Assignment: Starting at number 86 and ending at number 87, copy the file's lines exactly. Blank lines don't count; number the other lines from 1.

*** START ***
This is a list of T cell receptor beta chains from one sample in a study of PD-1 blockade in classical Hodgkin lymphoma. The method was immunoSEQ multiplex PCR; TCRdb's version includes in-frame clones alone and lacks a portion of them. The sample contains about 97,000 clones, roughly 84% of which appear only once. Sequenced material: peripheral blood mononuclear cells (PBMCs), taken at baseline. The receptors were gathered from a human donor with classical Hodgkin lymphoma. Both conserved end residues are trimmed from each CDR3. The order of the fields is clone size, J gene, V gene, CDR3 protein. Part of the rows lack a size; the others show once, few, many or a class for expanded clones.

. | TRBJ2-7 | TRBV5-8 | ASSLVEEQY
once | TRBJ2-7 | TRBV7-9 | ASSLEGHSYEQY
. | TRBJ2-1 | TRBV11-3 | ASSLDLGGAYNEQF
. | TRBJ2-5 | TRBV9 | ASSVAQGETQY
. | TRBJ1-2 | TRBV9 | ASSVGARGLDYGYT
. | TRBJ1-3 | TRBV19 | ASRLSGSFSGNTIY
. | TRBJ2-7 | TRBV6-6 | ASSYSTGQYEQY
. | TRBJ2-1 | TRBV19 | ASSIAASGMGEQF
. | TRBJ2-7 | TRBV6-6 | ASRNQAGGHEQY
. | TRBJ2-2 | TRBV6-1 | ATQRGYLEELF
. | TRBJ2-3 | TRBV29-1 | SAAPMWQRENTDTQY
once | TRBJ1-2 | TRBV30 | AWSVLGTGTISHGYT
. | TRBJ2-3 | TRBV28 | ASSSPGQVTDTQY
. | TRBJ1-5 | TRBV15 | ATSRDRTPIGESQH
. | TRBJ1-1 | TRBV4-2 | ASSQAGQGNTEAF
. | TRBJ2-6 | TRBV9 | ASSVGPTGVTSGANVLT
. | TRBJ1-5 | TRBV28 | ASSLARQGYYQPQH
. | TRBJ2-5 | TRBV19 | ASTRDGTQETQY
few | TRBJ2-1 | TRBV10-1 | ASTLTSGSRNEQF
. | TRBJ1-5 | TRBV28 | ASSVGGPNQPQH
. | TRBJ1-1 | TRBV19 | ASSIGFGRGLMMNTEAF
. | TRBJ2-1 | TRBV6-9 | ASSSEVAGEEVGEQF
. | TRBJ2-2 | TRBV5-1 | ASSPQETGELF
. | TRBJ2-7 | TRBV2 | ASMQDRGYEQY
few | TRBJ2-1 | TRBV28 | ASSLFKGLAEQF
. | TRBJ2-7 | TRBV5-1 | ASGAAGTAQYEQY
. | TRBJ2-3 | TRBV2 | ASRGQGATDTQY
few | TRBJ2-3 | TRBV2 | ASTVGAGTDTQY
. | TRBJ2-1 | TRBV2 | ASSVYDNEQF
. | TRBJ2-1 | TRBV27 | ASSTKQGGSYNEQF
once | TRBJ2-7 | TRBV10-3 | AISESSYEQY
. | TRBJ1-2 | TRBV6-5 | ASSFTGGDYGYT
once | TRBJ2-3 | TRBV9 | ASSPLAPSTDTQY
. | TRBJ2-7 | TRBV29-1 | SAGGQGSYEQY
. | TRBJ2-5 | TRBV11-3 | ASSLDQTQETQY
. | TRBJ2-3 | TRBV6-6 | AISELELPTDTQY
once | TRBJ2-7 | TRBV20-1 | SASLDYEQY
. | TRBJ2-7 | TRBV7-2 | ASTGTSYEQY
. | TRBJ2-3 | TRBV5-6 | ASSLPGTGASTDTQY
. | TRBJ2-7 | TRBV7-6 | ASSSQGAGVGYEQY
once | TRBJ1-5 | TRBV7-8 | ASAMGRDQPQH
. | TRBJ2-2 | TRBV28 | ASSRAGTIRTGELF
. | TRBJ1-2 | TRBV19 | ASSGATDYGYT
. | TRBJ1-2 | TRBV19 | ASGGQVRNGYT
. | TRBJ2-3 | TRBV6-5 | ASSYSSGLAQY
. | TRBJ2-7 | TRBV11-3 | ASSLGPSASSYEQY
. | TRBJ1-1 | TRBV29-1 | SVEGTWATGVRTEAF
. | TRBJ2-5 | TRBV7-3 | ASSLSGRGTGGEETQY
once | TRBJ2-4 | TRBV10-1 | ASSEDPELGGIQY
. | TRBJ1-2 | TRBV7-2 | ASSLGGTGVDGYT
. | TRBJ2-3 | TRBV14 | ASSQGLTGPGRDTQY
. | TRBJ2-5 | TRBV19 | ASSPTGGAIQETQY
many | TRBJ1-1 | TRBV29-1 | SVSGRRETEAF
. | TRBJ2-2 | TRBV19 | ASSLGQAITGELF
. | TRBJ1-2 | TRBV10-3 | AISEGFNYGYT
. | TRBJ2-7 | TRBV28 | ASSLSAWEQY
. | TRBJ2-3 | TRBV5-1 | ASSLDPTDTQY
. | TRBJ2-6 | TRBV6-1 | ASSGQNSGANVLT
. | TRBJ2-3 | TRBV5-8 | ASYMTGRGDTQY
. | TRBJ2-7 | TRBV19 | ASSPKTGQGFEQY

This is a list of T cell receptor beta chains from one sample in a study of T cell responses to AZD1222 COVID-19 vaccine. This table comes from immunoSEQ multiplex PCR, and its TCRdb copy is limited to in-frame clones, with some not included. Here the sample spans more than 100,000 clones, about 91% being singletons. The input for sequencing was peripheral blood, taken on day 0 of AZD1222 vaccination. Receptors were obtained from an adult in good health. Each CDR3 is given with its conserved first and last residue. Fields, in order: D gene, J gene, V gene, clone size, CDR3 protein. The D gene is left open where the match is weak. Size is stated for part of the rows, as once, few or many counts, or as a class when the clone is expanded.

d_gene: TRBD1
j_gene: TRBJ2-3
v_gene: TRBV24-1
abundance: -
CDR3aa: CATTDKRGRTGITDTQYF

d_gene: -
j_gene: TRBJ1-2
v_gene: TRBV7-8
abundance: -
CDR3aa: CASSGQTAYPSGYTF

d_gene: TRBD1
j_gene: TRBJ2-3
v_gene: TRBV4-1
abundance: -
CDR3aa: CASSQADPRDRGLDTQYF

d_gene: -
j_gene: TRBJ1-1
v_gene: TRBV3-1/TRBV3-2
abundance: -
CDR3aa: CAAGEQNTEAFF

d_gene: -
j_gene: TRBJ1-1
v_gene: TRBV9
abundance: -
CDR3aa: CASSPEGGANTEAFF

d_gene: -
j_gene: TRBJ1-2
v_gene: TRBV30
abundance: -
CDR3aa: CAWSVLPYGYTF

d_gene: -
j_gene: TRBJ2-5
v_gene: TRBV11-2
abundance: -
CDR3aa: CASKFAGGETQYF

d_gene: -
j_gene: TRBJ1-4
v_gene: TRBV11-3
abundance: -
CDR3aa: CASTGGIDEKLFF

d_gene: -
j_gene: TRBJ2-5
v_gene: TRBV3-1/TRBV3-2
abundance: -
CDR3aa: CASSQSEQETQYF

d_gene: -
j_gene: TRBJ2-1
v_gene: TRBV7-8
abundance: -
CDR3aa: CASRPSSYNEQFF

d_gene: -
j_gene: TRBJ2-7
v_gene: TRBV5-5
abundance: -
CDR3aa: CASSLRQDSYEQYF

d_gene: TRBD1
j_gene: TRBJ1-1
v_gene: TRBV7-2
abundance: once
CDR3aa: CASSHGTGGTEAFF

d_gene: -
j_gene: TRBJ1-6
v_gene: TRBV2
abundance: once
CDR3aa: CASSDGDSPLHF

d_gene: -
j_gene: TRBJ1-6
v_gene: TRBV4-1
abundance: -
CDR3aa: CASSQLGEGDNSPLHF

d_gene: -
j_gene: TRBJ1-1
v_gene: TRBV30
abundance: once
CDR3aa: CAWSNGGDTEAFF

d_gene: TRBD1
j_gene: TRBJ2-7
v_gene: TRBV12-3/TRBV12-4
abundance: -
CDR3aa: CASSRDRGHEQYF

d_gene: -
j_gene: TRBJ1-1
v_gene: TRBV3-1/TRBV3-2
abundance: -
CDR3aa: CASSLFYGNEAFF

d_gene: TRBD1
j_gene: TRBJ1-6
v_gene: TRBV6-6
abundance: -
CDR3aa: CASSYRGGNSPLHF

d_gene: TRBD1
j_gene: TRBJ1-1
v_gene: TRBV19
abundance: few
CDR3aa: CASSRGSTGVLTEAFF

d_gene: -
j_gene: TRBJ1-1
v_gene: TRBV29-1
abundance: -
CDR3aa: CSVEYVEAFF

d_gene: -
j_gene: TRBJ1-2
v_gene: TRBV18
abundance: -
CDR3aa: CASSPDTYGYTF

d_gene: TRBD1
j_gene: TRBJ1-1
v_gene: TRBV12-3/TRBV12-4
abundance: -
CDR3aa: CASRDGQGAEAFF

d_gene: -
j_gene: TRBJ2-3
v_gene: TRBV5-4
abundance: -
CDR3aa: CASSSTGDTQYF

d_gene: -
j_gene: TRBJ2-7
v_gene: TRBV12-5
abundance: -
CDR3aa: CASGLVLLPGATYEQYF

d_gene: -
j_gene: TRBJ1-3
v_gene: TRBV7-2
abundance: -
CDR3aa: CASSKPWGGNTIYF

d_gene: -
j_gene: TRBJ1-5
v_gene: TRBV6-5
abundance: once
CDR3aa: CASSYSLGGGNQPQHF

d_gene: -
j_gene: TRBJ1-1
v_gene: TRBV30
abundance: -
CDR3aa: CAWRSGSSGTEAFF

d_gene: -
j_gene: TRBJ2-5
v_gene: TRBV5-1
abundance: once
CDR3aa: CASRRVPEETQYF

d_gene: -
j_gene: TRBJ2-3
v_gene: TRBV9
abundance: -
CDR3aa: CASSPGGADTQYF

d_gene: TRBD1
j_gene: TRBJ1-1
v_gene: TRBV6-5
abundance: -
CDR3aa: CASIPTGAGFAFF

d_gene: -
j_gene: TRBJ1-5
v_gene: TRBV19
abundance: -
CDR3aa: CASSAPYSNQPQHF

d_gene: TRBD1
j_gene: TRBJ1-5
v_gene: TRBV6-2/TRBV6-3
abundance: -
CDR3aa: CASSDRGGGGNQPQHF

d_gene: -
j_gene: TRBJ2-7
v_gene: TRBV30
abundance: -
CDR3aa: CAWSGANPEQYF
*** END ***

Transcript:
abundance: -
CDR3aa: CASSPEGGANTEAFF